Tag: Marty Balin

Tuesday 2pm ET: Feature Artist – Marty Balin

Marty Balin (born Martyn Jerel Buchwald; January 30, 1942 – September 27, 2018) was an American singer, songwriter, and musician best known as the founder and one of the lead singers and songwriters of Jefferson Airplane and Jefferson Starship.

In 1962, Buchwald changed his name to Marty Balin, and began recording with Challenge Records, releasing the singles “Nobody But You” and “I Specialize in Love”. By 1964, Balin was leading a folk music quartet called The Town Criers.

Balin was the primary founder of Jefferson Airplane, which he “launched” from a restaurant-turned-club he created and named the Matrix, and was also one of its lead vocalists and songwriters from 1965 to 1971. In the group’s famous 1966–1971 iteration, Balin served as co-lead vocalist alongside Grace Slick.

Rejoining the team he had helped to establish, Balin became a permanent member of Jefferson Starship in 1975; over the next three years, he contributed to and sang lead on four top-20 hits, including “Miracles” (No. 3, a Balin original), “With Your Love” (No. 12, a collaboration between Balin, former Jefferson Airplane drummer Joey Covington, and former Grootna/Bodacious DF lead guitarist Vic Smith), Jesse Barish’s “Count on Me” (No. 8), and N.Q. Dewey’s “Runaway” (No. 12).

While on tour in March 2016, Balin was taken to Mount Sinai Beth Israel Hospital in New York City after complaining of chest pains. After undergoing open-heart surgery, he was transferred to an intensive-care unit to spend time recovering. In a subsequent lawsuit, Balin alleged that neglect and inadequate care facilities on the hospital’s behalf had resulted in a paralyzed vocal cord, loss of his left thumb and half of his tongue, bedsores, and kidney damage.

Balin died on September 27, 2018, at the age of 76.

In Memoriam: Marty Balin (1942 – 2018)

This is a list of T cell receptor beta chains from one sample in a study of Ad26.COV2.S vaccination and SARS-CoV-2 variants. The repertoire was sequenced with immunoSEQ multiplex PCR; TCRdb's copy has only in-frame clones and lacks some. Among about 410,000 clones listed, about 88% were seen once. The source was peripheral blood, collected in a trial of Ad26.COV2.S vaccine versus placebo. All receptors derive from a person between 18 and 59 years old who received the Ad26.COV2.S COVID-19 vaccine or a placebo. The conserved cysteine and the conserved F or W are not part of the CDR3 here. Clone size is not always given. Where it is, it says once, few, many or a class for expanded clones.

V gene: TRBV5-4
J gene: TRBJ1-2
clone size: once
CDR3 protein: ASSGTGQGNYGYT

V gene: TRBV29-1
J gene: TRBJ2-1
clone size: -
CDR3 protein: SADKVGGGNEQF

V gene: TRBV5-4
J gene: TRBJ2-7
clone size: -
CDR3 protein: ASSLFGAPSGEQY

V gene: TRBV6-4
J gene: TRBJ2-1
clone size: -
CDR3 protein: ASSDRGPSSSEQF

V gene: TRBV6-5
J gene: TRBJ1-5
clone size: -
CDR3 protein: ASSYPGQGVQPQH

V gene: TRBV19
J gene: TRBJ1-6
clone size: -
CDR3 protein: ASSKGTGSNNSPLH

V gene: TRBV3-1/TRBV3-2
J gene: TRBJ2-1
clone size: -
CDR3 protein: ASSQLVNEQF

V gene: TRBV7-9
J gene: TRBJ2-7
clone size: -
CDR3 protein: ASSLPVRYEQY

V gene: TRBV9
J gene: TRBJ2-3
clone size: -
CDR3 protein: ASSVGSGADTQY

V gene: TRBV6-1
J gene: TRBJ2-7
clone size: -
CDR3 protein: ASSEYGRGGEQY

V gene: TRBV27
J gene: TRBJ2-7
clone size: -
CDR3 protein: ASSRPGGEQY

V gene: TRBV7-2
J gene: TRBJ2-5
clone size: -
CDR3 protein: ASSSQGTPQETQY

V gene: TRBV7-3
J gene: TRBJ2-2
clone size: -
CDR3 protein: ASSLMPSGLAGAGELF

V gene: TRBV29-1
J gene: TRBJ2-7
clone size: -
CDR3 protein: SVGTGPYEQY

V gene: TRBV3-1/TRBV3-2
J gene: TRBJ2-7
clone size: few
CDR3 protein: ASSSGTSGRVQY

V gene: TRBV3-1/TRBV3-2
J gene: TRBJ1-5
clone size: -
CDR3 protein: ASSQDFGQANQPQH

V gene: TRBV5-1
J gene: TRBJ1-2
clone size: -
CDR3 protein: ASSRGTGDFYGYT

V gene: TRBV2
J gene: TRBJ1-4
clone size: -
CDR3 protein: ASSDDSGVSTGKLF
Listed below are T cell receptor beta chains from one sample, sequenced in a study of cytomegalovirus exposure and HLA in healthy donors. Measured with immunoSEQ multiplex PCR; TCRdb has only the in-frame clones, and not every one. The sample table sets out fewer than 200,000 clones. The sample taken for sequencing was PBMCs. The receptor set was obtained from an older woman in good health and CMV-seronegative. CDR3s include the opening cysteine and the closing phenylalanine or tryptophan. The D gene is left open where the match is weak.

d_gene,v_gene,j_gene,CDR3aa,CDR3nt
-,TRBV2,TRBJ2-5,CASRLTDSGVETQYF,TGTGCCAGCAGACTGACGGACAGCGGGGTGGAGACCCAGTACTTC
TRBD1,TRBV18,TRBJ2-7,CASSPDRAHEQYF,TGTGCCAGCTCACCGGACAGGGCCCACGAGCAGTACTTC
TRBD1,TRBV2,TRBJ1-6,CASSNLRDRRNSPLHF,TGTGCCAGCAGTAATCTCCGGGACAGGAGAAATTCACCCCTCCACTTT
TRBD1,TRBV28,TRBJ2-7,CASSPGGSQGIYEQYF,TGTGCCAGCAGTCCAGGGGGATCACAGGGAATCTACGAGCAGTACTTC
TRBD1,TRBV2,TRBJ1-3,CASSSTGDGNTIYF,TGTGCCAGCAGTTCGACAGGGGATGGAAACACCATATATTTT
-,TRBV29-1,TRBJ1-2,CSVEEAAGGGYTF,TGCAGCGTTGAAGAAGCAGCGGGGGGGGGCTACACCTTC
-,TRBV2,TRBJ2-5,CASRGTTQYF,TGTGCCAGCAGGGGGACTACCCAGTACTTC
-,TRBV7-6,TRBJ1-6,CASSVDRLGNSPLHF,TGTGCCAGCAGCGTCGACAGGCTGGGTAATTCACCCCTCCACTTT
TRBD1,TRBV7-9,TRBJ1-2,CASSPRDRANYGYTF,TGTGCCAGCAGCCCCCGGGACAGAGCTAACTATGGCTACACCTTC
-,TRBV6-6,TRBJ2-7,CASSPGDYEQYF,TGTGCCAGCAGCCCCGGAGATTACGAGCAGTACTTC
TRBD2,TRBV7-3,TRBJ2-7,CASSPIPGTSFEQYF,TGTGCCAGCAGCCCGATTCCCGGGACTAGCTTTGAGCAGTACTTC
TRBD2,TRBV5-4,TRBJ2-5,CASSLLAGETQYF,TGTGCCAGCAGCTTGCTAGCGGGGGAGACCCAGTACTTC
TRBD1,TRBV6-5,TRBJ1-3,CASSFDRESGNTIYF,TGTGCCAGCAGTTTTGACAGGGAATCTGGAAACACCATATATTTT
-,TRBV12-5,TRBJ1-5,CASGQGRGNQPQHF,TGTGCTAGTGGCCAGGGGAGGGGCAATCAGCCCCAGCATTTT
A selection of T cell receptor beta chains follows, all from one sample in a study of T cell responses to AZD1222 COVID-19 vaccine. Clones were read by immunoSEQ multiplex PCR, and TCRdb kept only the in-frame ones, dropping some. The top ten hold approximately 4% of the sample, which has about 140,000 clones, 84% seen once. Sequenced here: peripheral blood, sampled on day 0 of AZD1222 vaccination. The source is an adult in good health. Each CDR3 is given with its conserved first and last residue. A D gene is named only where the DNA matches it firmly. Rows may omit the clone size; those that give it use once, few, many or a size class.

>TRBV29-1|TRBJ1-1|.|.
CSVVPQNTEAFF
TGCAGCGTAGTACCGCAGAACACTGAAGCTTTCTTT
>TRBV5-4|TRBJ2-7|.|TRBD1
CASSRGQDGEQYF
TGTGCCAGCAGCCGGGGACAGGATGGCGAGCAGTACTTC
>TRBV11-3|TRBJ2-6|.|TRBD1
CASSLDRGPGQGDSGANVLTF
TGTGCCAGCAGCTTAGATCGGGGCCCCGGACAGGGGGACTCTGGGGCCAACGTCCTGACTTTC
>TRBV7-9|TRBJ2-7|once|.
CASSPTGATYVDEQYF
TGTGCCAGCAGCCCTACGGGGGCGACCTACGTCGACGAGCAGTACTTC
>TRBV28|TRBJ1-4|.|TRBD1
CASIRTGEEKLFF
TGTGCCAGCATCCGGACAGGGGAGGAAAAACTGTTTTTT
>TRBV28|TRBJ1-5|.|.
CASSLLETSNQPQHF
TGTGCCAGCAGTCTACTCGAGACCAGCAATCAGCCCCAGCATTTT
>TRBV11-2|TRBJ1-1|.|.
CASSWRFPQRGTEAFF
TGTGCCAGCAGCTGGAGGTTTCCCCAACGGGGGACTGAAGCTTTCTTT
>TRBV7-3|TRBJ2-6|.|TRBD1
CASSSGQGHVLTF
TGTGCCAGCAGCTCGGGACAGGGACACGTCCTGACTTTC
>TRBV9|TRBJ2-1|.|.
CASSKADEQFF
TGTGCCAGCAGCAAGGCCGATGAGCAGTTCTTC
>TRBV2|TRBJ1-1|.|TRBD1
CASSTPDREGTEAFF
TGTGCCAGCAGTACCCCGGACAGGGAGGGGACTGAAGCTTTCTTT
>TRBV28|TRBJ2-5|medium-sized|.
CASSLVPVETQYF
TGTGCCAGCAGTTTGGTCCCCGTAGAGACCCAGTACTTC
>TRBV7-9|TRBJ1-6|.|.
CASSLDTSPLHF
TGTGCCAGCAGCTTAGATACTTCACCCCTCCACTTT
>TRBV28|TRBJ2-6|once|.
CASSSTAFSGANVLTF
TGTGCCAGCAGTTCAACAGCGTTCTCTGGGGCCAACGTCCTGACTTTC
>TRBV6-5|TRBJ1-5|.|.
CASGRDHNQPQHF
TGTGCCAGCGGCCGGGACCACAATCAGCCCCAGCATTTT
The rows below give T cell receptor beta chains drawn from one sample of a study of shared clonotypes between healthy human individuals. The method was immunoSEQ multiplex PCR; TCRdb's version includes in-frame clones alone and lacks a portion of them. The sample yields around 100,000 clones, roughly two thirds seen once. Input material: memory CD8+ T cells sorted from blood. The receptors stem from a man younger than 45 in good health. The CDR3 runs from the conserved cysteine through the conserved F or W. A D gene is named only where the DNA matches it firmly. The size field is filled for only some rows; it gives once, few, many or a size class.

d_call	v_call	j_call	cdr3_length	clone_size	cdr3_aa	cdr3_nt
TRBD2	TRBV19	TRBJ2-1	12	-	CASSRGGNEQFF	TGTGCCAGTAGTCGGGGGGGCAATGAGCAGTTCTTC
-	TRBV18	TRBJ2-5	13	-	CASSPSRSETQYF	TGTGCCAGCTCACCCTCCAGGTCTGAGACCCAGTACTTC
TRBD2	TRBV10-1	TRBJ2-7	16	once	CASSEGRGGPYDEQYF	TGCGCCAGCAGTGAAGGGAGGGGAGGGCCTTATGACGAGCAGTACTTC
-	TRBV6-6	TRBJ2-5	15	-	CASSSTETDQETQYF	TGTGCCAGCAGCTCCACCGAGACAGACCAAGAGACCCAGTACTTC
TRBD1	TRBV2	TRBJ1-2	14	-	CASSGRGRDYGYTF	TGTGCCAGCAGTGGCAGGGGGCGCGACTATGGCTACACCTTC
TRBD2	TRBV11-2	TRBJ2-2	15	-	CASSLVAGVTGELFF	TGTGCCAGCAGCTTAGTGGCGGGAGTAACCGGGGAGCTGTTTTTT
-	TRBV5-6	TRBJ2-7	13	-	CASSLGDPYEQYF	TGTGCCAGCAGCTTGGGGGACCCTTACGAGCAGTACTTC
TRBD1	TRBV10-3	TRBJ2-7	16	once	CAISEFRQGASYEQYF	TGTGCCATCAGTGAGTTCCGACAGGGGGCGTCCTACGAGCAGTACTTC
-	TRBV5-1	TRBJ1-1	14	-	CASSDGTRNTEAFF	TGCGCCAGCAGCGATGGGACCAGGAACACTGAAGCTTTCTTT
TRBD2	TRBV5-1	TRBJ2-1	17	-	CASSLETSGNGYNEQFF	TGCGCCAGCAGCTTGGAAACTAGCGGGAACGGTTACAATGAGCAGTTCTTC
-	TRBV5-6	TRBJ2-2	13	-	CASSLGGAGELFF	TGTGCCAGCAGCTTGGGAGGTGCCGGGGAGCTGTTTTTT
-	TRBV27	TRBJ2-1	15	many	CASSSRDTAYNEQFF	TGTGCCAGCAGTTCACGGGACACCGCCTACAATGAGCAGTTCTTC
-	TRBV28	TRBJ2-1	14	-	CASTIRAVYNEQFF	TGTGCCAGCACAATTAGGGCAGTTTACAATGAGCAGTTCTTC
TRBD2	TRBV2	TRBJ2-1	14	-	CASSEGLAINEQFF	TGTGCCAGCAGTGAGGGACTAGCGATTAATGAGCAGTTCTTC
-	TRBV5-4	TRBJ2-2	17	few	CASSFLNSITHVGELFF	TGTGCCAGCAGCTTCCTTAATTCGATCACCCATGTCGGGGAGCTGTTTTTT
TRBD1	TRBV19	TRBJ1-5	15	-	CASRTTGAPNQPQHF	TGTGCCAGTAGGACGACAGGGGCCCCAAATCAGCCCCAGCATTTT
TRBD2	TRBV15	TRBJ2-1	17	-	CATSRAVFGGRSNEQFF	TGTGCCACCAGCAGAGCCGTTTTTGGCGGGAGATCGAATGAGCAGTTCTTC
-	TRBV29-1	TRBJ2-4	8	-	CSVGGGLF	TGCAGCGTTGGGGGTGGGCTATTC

Marty Balin born Martyn Jerel Buchwald; January 30, 1942 – September 27, 2018 was an American singer, songwriter, and musician best known as the founder and one of the lead singers of Jefferson Airplane and Jefferson Starship.

Balin was the primary founder of Jefferson Airplane, which he “launched” from a restaurant-turned-club he called the Matrix, and also one of its lead vocalists from 1965 to 1971. In the group’s famous 1966-1971 iteration, Balin served as co-lead vocalist alongside Grace Slick and rhythm guitarist Paul Kantner. While his output diminished after Surrealistic Pillow (1967) as Slick, Kantner, and lead guitarist Jorma Kaukonen matured as songwriters (a process compounded by Balin’s eschewal of the group’s burgeoning “ego trips”), his most enduring songwriting contributions—which were often imbued with a romantic, pop-oriented lilt that was atypical of the band’s characteristic forays into psychedelic rock—include “Comin’ Back to Me” (a folk rock ballad later covered by Ritchie Havens and Rickie Lee Jones), “Today” (a collaboration with Kantner initially written on spec for Tony Bennett that was prominently covered by Tom Scott), and again with Kantner, the topical 1969 top-100 hit “Volunteers.” Although uncharacteristic of his oeuvre, the uptempo “3/5 of a Mile in 10 Seconds” and “Plastic Fantastic Lover” (both written for Surrealistic Pillow) remained integral components of the Airplane’s live set throughout the late 1960s. – Wikipedia

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